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Scuba tank mini reverse flow - first build - Page 7

post #121 of 150
Quote:
Originally Posted by Tobycat View Post
 

Thanks Dirtsailor! wanted to ask you if you know any of the landsailors from Santa Cruz? When I was building boats I had a co-worker that built some pretty fantastic land yachts, I've always wanted to try sailing on dirt.

Well a bit of a play on words with my screen name. I am a sailor but land locked now, living in the desert. So I don't actually sail the land yachts. I do build wood boats though. I have been out to the Alvord desert in Eastern Oregon when they gather there to watch them go screaming across the playa. I have thought about building a small land yacht, as I have a couple sail rigs that I could tinker with!

post #122 of 150

Tobycat,  Great smoker really enjoyed watching your build, kind 'a felt like I got to know you. Let us know how it cooks, can't wait to show my neighbor your pic's.

 

Gary

post #123 of 150
Thread Starter 

Thanks Gary,  appreciated your advice on the paint and wheels. Got some pretty good wind right now, hopefully it will lay down soon so I can fire it up.

post #124 of 150

Very nice build there Tobycat!

post #125 of 150
Thread Starter 

Thanks Bama BBQ!,   I am on Q watch right now, have been fiddling with it since 6pm when I finally got the ribs on!.

post #126 of 150
Thread Starter 

First Smoke Failure!

Had the single rack of ribs on for 6 hours last night and ended up having to finish in the oven.  I started with a half dozen cheap Safeway briquets and then chunks of apple and cherry. Had the air intake vent wide open and the chimney wide open as well, it flows well but I am about a hundred degrees too low in the cook chamber.  My cheap thermometer only hit about 160 with the meat in the chamber.

I am inexperienced at running a side firebox and not sure if I should have closed the chimney a little to help retain the heat. Also wondering how much of a difference it would make burning a good quality lump charcoal. 

The only easy things I can think of to try and bring temps up are,

1. Burn better lump charcoal

2. Raise fire grate another  inch or so for more air under the fire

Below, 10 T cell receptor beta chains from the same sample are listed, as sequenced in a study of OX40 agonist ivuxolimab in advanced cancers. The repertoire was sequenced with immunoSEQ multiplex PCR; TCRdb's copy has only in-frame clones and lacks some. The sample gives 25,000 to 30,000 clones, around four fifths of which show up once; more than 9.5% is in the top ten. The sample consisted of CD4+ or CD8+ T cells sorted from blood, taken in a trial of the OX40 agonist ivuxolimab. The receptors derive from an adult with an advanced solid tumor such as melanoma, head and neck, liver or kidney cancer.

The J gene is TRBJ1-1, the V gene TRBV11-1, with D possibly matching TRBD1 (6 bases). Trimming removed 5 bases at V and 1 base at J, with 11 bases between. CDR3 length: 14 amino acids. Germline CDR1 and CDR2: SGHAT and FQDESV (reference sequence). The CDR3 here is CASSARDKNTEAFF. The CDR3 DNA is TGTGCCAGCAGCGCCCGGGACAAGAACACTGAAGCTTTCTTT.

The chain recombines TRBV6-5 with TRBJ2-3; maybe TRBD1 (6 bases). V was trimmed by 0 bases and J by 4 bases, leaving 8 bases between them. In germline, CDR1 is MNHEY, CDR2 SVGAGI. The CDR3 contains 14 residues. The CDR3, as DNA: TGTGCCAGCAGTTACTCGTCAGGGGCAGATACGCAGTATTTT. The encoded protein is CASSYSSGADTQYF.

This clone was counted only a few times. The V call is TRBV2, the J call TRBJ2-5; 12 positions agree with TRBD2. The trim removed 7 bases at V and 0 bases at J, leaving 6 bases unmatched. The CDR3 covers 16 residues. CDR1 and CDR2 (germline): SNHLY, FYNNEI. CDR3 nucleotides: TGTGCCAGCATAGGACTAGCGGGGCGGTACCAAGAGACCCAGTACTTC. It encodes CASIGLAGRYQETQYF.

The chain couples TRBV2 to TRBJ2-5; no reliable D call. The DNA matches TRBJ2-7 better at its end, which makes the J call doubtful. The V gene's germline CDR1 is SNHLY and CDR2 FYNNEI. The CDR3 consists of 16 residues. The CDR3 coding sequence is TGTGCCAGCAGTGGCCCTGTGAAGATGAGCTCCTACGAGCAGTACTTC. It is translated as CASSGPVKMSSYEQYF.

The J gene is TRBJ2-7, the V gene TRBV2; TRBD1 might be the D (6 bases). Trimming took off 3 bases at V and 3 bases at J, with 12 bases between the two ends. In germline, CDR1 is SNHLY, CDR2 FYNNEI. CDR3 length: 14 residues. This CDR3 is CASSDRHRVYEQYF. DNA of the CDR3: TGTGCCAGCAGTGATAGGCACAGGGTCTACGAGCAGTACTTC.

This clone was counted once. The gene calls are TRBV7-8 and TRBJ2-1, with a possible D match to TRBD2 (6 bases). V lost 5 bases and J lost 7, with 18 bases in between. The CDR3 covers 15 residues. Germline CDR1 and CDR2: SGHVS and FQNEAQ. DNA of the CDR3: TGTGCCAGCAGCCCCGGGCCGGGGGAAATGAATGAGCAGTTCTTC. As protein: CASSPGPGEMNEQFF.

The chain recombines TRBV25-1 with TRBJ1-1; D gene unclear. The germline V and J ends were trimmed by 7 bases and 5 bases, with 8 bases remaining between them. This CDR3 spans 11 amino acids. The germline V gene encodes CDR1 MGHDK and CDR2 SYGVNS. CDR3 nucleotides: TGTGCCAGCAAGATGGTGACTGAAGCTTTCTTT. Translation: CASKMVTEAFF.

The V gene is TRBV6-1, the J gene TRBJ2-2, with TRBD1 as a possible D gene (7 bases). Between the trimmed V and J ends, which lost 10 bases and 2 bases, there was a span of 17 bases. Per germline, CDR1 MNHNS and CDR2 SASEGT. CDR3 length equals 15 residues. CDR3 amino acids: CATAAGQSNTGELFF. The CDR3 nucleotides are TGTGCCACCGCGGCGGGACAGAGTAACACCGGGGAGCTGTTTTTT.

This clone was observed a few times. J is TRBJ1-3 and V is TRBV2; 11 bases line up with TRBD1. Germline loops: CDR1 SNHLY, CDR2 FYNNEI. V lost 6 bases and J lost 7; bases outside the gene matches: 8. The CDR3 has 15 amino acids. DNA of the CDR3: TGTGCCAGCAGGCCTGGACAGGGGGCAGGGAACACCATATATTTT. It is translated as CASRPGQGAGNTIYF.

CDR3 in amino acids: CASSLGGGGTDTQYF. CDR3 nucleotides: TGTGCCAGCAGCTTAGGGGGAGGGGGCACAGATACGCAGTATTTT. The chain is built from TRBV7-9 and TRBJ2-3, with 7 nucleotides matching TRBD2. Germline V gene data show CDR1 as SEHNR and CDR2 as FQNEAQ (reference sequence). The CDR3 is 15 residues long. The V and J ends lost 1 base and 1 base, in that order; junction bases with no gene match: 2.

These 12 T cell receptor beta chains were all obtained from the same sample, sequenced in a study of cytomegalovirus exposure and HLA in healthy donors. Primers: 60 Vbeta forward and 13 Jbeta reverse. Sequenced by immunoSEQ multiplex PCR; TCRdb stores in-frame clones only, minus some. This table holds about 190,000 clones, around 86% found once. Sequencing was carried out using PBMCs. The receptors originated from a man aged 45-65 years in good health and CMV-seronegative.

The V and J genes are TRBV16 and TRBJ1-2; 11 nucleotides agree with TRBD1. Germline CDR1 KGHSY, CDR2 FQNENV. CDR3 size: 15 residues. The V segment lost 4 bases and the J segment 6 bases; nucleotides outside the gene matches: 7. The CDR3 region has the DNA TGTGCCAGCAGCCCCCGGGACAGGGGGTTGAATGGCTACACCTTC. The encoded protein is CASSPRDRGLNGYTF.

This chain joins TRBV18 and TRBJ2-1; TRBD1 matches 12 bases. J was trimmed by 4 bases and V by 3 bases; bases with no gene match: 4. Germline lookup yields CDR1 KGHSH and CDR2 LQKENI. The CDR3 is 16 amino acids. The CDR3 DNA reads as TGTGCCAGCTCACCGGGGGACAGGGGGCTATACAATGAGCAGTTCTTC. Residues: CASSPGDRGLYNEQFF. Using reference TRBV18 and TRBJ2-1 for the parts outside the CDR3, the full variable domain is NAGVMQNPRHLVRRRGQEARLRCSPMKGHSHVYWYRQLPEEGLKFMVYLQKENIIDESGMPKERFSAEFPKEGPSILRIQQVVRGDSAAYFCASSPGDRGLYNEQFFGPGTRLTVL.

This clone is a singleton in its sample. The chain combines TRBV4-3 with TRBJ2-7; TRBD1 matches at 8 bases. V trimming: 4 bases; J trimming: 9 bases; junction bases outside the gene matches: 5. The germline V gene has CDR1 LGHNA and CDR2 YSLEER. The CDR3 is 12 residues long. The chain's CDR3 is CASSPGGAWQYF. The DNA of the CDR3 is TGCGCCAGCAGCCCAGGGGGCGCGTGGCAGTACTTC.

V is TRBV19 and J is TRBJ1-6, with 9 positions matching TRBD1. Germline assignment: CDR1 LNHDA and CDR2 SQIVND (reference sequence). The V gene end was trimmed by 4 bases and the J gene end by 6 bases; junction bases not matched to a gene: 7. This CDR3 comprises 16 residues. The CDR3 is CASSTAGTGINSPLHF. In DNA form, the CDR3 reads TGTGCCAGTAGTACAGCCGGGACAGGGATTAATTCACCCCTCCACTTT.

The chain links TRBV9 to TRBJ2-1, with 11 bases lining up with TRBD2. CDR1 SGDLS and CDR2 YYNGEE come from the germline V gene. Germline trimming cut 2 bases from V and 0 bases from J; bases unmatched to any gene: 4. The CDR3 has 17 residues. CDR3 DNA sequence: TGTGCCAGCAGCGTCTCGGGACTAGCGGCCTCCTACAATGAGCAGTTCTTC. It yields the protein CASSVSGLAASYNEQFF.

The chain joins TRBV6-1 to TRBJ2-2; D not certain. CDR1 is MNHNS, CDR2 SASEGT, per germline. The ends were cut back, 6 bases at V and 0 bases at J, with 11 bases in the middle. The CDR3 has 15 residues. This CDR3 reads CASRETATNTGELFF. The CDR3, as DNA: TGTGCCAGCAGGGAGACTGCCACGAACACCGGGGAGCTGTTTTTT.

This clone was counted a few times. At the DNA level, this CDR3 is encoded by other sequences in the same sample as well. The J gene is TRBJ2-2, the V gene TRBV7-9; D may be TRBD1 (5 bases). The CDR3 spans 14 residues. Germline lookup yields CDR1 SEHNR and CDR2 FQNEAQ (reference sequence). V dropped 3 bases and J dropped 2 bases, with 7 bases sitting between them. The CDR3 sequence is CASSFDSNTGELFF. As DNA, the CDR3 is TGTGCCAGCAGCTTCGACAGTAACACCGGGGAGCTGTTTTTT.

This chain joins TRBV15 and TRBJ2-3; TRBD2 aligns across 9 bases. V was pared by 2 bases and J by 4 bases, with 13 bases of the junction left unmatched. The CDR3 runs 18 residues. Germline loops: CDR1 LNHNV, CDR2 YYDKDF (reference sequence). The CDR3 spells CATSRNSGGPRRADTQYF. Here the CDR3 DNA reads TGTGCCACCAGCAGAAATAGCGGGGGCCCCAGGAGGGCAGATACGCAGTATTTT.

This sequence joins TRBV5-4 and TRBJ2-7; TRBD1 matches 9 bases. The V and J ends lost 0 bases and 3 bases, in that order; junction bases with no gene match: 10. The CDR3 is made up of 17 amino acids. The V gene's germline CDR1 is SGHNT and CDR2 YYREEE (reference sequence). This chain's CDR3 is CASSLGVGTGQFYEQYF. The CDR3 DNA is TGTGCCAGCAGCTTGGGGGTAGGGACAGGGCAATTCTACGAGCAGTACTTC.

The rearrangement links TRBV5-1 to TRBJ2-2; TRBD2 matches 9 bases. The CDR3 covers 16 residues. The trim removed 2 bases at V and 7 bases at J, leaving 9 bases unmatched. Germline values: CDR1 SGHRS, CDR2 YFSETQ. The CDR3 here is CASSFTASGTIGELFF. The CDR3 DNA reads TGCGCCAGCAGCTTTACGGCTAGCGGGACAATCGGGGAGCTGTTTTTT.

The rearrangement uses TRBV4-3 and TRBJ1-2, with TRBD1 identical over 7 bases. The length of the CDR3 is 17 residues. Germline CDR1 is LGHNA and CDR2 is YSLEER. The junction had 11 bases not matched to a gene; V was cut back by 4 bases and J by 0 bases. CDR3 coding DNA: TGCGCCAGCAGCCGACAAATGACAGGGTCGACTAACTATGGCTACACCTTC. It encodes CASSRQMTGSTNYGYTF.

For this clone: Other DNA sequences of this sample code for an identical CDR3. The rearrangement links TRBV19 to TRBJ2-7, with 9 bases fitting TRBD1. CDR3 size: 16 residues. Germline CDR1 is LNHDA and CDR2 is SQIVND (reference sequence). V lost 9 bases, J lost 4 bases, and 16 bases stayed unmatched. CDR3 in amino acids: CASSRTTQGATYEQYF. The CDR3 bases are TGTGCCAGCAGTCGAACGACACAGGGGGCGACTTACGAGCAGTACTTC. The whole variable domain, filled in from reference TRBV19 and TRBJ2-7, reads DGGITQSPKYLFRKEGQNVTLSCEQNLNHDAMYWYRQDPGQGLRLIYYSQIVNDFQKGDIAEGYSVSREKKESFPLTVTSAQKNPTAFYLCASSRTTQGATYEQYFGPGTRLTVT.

3. Add another air intake above fire inline with cook chamber opening.

 

Any advice or ideas would be greatly appreciated.

post #127 of 150

Was it plenty hot in the firebox? If so, adding the intake inline with the CC opening would help draw hot air into the CC.

post #128 of 150

Well Bummer!!! I would try some better fuel to star.  I would raise the grate in the firebox and then see what happens. I always smoke with the chimney full open. I am not an expert on the side box by any means, but have used them. To me it really sounds like an issue of not enough combustion air.

post #129 of 150

TC, afternoon.....   Looking at your air inlet, try another run and crack the door open to see if more air helps....  The 2 holes, if they are the only air in, might need some help..   Hard to tell for sure... just guessing....    Check the FB temp and CC temp.... If there is a BIG difference, more air is probably needed... and maybe it's a hole across from the FB/CC opening....     We are in uncharted waters as far as I know....     

 

Dave

post #130 of 150

Have you tried cracking the door while smoking to see if adding more air helps? Oops I see Dave and I were typing the same thing at the same time!

post #131 of 150

Looking back at the picture of your two holes for the vents, I'm thinking needs more air, Like Dave said crack your door a little and see it that helps, if so maybe drill out your vent holes bigger or add #3, Still a good looking smoker. Showed my neighbor, (scuba guy) owns Scuba Steve's here in Tyler thought it was neat.  Anyway keep us posted on the smoker situation.

 

Gary

post #132 of 150
Thread Starter 

I did try cracking the door and left it against the latch so I could see in the firebox, it did not seem to make much of a difference in the burn rate. I was using mainly wood chunks once it got going.  I am wondering if  using lump will make a difference.  Would holding a hair dryer towards the air intake simulate a bigger air intake? Also I do have a little infra red temp gun I could use to take readings but where and how should I be checking the firebox/cook chamber and what kind of temps should I see?? I was having to add wood about every  hour  but I am not really sure how much fuel I should be loading in.

post #133 of 150
Quote:
Originally Posted by Tobycat View Post